Owing to its location at the centre of three continents, Lebanon is a place of great cultural, religious and ethnic diversity. Ruled by the Ottoman Empire for almost 400 years, Lebanon was placed under the French Mandate following World War I, and later granted independence in 1946. Lebanon thrived from its banking and tourism industry in the 1950s and ’60s, and was often called the “Paris of the Middle East” for the relatively liberal and glamorous lifestyle embraced there, particularly in the capital city of Beirut.
Lebanon was devastated by a civil war lasting from 1975 until 1990, during which multiple militias established and attacked from strongholds spread across Lebanon. The war resulted in around 200,000 civilian fatalities and induced foreign political intervention from neighbouring Israel and Syria, in the form of military occupation, for many years after the war ended.
The official languages in Lebanon are Arabic and French.
Lebanon has always embraced its many religious communities. In the National Pact of 1943, which determined the multi-confessional nature of the Lebanese government, it was agreed that any President of Lebanon must be Maronite Christian, the Speaker of the Parliament a Shiite Muslim, with a Sunni Muslim Prime Minister and a Greek Orthodox Deputy Prime Minister. Parliamentary seats are also allocated to members of some 18 religious groups, depending on the composition of each constituency. This has both advantages and disadvantages and is currently under review.
Following the 2005 Cedar Revolution – a series of protests following the assassination of Prime Minister Rafic Hariri – and the 2006 war with Israel, Lebanon’s government has never quite regained its momentum. Hezbollah, a militant Shia Muslim group has continued to strain the country’s relationship with its neighbours. A tribunal, scheduled for the summer of 2011, to investigate Hezbollah members implicated in the assassination of former Prime Minister Hariri, resulted in the resignation of ten cabinet ministers and a presidential appointee, forcing rushed elections and a suspension of the tribunal. Security fears rose again in October 2012 with the Beirut car-bomb assassination of the security Chief of Staff.
Wider fears of an overspill of Syria’s civil war grew in 2012 as conflict in the neighbouring country escalated and clashes between Syrian forces and rebels reached Lebanon’s border. Lebanon has largely avoided being drawn in to the Syrian conflict with the exception of Hezbollah troops that the group has deployed in support of the Syrian government. Lebanon has been affected more widely, however, by the mass migration of Syrian refugees that has brought over 1 million displaced people into the country.
Owing to the many years of warfare Lebanon has experienced, the economy suffers from high taxation, archaic legislation and widespread corruption. Its primary sources of revenue, banking and tourism, were hit hard during the years of war, but the country has been fortunate to attract much foreign investment and aid in rebuilding its economic infrastructure.
Since the end of the 15-year civil war, it is estimated that approximately 350,000 Lebanese remain internally displaced, which has resulted in the isolation of large portions of the population. There also remain almost 400,000 Palestinian refugees in southern Lebanon, who have not been allowed to return to Palestine following the 1948 Arab-Israeli War.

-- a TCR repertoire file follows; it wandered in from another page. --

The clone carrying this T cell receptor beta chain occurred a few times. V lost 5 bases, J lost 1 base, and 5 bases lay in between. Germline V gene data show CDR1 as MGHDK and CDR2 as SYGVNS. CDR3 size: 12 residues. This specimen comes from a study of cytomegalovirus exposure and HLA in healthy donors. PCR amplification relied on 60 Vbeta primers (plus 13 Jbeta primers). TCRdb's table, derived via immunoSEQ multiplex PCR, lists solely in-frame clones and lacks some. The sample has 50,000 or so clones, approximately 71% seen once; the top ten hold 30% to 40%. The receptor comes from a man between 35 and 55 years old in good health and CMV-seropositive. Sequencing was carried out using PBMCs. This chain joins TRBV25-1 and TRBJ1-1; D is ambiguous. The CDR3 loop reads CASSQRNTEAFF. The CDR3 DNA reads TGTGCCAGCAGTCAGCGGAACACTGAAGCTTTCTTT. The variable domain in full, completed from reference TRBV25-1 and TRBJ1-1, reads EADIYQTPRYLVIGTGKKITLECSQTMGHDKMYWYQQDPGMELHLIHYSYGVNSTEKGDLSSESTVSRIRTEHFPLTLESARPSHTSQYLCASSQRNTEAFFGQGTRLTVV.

Lebanon’s literacy rate is at an average of 93.9% of the population aged 15 and above.
Lebanon’s press is categorised as being partly free and the country is ranked 116th in the Global Press Freedom rankings. Of a population of 6.2 million (2016 estimate), some 74% has access to the internet. According to surveys carried out in 2008, 6.6% of the population has watched SAT-7 or continue to watch it. 
Lebanon is 59% Muslim and 39% Christian, with 2% accounting for other religious minorities. There are fears about the increasing Muslim majority in Lebanon, due to increased attacks on Lebanese Christians. Many Christians claim they are only protected because they are represented in government – a unique trait in a Middle Eastern country. Parliamentary member, Gahzi Yousef, has spoken of the importance of keeping the Christian community in Lebanon intact in order to maintain diversity in the country, but fears that too many Christians are emigrating for that to work.
In 2010 the predominantly Christian town of Sidon was flooded by threatening leaflets from insurgents, instructing Christians to “spare their lives by evacuating the area within one week or bear the consequences.” The then Lebanese Prime Minister, Said Hariri, ordered a crackdown on the culprits behind these threats and a wave of bombings that swept through various Christian settlements along the coast of Lebanon.
- Pray that the Muslim and Christian communities will be able to co-exist and work together to rebuild Lebanon.
- Pray that Lebanon can set a positive example of religious diversity and tolerance for other countries in the region.
- Pray that internally displaced people within Lebanon are able to either return home or find and create new ones.
- Pray that the Christian minority can turn to one another for support, rather than feel the need to flee.
- Pray that peace will return to Lebanon after years of warfare and civil unrest.
 Freedom House Global Press Freedom Report 2010
 SAT-7 Viewer Statistics 2008